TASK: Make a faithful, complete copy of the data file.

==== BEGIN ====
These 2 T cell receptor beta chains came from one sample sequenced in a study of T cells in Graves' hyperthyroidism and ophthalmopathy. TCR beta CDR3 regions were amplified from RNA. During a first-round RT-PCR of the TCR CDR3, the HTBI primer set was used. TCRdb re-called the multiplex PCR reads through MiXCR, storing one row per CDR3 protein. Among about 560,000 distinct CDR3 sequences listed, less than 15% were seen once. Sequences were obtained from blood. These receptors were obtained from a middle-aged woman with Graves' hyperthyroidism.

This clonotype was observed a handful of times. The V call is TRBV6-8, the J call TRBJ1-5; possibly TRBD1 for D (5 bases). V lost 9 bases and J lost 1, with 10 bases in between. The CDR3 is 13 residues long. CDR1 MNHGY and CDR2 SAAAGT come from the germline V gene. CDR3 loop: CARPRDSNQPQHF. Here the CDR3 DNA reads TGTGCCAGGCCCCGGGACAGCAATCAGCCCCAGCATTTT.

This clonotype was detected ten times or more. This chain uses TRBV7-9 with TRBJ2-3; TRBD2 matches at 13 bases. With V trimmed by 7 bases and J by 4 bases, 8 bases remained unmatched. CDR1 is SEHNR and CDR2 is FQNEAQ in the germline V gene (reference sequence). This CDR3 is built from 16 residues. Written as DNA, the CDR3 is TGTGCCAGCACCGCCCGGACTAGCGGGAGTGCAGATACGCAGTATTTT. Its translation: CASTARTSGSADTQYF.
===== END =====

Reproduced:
These 2 T cell receptor beta chains came from one sample sequenced in a study of T cells in Graves' hyperthyroidism and ophthalmopathy. TCR beta CDR3 regions were amplified from RNA. During a first-round RT-PCR of the TCR CDR3, the HTBI primer set was used. TCRdb re-called the multiplex PCR reads through MiXCR, storing one row per CDR3 protein. Among about 560,000 distinct CDR3 sequences listed, less than 15% were seen once. Sequences were obtained from blood. These receptors were obtained from a middle-aged woman with Graves' hyperthyroidism.

This clonotype was observed a handful of times. The V call is TRBV6-8, the J call TRBJ1-5; possibly TRBD1 for D (5 bases). V lost 9 bases and J lost 1, with 10 bases in between. The CDR3 is 13 residues long. CDR1 MNHGY and CDR2 SAAAGT come from the germline V gene. CDR3 loop: CARPRDSNQPQHF. Here the CDR3 DNA reads TGTGCCAGGCCCCGGGACAGCAATCAGCCCCAGCATTTT.

This clonotype was detected ten times or more. This chain uses TRBV7-9 with TRBJ2-3; TRBD2 matches at 13 bases. With V trimmed by 7 bases and J by 4 bases, 8 bases remained unmatched. CDR1 is SEHNR and CDR2 is FQNEAQ in the germline V gene (reference sequence). This CDR3 is built from 16 residues. Written as DNA, the CDR3 is TGTGCCAGCACCGCCCGGACTAGCGGGAGTGCAGATACGCAGTATTTT. Its translation: CASTARTSGSADTQYF.